3) Bad Habits – This is a huge one for most obese people. You start learning bad habits and they can become damn near impossible to break. As a single guy on my own, one of the habits I have is to not bother making dinner and just eating a bag of chips instead…I really wish I was kidding. What starts off as lazy can quickly become habit and the only solution for breaking a habit is completely retraining yourself. That is a hell of a lot of time and effort.

To be honest it would be easier to give all of us currently obese people up as a lost cause. How much harder is it for an obese person to lose weight and get healthy than an already healthy person to stay that way? We are talking about the difference between trying to push a rock up a hill compared to down a slope. Not that I want to be given up on but the better use of government time and money is to guide the next generation down a healthier path than trying to fix the problem after it is already broken. Most industries would refer to it as preventitive maintenance (unlike percussive maintenance, which is just beating the shit out of things until they work).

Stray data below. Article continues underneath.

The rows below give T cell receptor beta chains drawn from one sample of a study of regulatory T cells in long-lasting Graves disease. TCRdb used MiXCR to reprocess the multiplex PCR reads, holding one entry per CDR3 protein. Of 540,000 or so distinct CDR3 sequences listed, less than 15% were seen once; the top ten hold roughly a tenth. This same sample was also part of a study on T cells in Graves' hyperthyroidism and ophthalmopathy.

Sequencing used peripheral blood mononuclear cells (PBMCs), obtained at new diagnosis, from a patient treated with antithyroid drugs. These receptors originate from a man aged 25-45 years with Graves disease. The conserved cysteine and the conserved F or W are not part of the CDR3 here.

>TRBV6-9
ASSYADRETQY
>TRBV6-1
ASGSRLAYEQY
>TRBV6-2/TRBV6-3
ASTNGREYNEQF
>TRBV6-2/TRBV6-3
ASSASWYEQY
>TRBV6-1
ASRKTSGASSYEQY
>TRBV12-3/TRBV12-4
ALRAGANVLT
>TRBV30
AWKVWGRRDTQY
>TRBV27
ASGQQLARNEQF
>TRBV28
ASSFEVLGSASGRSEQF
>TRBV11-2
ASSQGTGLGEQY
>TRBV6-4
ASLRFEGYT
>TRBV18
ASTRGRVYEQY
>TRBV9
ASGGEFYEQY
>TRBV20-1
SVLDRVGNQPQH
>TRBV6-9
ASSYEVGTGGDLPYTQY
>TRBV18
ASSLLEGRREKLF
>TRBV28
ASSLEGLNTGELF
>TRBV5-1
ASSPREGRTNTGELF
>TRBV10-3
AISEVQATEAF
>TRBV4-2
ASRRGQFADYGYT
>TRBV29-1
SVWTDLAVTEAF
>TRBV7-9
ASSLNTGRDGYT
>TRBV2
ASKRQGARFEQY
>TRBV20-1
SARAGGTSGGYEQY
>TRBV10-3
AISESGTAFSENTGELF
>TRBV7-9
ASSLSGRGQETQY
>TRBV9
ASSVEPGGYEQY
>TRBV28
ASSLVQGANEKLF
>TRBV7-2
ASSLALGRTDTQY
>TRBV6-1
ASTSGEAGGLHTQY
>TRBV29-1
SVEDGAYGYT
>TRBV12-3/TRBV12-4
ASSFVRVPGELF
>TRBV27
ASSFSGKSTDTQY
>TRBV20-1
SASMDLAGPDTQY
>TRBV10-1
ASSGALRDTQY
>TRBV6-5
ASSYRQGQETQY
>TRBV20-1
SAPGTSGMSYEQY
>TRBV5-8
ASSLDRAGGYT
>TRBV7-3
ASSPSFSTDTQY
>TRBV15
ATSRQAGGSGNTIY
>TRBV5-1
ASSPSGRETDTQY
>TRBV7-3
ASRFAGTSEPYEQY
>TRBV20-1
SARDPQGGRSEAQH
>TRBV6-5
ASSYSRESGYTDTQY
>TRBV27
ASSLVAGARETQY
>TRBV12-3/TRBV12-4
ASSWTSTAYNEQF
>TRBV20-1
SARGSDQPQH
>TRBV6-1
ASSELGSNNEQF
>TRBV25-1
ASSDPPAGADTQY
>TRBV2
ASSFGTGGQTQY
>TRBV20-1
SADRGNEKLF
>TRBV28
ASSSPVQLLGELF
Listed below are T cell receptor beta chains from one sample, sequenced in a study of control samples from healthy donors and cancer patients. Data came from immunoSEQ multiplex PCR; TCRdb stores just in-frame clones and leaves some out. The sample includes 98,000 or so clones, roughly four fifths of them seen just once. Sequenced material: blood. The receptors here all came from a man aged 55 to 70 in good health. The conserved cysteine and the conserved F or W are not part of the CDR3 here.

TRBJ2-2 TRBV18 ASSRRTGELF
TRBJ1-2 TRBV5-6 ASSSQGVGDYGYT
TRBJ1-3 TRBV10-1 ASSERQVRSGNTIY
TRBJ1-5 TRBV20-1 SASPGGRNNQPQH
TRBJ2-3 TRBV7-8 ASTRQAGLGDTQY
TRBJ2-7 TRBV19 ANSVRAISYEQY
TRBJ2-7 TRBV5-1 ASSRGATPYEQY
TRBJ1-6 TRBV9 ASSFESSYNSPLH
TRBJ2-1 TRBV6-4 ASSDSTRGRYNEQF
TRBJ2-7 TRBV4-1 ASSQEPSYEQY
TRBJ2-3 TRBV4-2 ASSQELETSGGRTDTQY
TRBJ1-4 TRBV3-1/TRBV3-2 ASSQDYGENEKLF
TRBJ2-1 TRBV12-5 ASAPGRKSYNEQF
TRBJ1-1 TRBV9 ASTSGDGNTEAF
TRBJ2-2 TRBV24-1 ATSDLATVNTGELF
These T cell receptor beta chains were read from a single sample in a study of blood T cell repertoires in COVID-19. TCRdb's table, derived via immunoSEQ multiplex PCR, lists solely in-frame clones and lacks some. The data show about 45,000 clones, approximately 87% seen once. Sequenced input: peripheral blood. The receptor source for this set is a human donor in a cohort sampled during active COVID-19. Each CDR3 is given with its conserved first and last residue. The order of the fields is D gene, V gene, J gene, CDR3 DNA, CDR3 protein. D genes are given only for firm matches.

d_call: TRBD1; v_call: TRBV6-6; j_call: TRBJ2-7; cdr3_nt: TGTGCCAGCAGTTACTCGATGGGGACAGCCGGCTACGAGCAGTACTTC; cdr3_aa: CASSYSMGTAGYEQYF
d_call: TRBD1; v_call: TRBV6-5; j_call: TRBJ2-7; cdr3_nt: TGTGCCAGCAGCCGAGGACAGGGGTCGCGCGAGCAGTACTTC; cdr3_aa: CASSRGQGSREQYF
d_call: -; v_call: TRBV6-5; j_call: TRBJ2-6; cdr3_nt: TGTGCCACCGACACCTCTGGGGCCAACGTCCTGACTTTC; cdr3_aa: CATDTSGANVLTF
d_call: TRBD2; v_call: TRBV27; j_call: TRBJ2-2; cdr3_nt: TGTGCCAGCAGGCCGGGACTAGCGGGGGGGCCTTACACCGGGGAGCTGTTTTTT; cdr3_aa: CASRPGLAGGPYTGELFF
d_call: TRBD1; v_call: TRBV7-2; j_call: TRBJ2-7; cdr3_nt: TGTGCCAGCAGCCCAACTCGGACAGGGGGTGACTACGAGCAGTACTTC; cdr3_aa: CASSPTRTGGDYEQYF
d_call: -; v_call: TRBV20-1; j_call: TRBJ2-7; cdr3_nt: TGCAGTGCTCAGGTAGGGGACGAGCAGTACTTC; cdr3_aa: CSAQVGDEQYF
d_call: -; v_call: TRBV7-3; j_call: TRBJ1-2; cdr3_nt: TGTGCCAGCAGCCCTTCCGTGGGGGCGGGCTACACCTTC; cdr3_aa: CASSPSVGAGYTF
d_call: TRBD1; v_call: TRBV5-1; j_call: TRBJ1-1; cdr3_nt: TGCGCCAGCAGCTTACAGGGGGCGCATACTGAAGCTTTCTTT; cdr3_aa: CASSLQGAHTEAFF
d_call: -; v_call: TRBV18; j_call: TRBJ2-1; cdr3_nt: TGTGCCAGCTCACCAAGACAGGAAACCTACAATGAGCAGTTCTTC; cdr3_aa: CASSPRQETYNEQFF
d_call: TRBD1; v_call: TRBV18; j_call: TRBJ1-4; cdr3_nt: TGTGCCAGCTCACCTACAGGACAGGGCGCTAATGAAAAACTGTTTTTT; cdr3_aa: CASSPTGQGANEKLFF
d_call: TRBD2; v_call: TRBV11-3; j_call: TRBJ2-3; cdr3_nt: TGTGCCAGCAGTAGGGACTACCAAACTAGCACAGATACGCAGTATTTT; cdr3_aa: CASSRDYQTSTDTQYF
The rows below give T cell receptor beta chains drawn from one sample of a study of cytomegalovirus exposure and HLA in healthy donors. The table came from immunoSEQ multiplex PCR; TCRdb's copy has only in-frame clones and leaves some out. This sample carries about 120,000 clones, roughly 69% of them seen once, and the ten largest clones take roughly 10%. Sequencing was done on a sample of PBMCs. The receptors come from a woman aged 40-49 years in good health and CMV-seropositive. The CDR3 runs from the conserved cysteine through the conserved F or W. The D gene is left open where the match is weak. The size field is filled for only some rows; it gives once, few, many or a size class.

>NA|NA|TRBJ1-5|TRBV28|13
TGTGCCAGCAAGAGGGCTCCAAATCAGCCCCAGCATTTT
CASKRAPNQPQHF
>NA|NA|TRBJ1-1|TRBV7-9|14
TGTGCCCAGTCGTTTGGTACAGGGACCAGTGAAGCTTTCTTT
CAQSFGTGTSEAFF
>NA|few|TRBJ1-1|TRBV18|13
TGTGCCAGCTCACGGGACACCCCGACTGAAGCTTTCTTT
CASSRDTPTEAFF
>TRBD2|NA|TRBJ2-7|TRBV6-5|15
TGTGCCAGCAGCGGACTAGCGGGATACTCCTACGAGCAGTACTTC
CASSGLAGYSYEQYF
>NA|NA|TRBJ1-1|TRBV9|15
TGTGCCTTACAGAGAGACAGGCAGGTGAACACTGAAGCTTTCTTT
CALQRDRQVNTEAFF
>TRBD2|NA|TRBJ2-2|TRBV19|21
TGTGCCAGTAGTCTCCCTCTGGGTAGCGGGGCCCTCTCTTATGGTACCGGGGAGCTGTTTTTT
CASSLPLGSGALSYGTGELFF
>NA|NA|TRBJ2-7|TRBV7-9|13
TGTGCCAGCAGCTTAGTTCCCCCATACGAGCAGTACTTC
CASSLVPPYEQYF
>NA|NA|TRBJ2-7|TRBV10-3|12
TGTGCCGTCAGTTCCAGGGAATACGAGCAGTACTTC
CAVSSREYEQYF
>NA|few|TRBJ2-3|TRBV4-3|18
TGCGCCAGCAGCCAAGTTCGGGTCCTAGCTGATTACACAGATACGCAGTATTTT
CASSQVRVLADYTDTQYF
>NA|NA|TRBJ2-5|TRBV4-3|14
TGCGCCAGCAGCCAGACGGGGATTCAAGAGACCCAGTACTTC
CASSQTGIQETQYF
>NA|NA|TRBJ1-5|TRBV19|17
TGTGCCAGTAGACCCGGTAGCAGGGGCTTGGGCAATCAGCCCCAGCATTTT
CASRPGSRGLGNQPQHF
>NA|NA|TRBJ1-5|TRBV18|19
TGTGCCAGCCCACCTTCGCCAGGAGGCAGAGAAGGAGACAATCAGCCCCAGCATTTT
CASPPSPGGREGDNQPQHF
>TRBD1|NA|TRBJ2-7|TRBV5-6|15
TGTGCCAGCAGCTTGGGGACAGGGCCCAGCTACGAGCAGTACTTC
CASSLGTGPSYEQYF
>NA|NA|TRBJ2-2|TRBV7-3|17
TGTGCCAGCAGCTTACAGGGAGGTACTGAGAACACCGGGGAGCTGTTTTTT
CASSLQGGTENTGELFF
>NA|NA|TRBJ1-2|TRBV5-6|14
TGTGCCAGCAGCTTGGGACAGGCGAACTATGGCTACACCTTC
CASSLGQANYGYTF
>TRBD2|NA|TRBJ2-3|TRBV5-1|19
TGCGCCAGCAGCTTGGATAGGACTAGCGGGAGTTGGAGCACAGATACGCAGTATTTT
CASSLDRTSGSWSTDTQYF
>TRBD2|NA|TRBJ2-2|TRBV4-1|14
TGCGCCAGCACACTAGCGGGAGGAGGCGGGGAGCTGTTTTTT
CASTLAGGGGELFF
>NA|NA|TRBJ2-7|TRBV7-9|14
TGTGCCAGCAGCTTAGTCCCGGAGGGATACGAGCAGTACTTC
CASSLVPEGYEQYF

4) Confusion – Science is finding new information about foods and health all the time. Some foods have gone from good to bad and back again. Sugar substitutes like Aspartame and Splenda were supposed to be a great alternative but now you get articles about all the horrible side effects they are supposed to bring with them. Suddenly you are weighing diabetes versus alzheimer’s and trying to separate credible sources from conspiracy blogs. Add to that the “scientists” that are hired by various special interest groups that will render any finding you like for some hookers and blow. So now I am standing in an aisle trying to remember if it was butter or margarine that was supposed to be better for you (I am pretty sure it is neither but I also stopped caring). Our only option is to keep abreast of all the new findings, follow the blogs, read the ingredients on all the products…fuck it, I don’t even feel like finishing the sentence let alone putting the work in.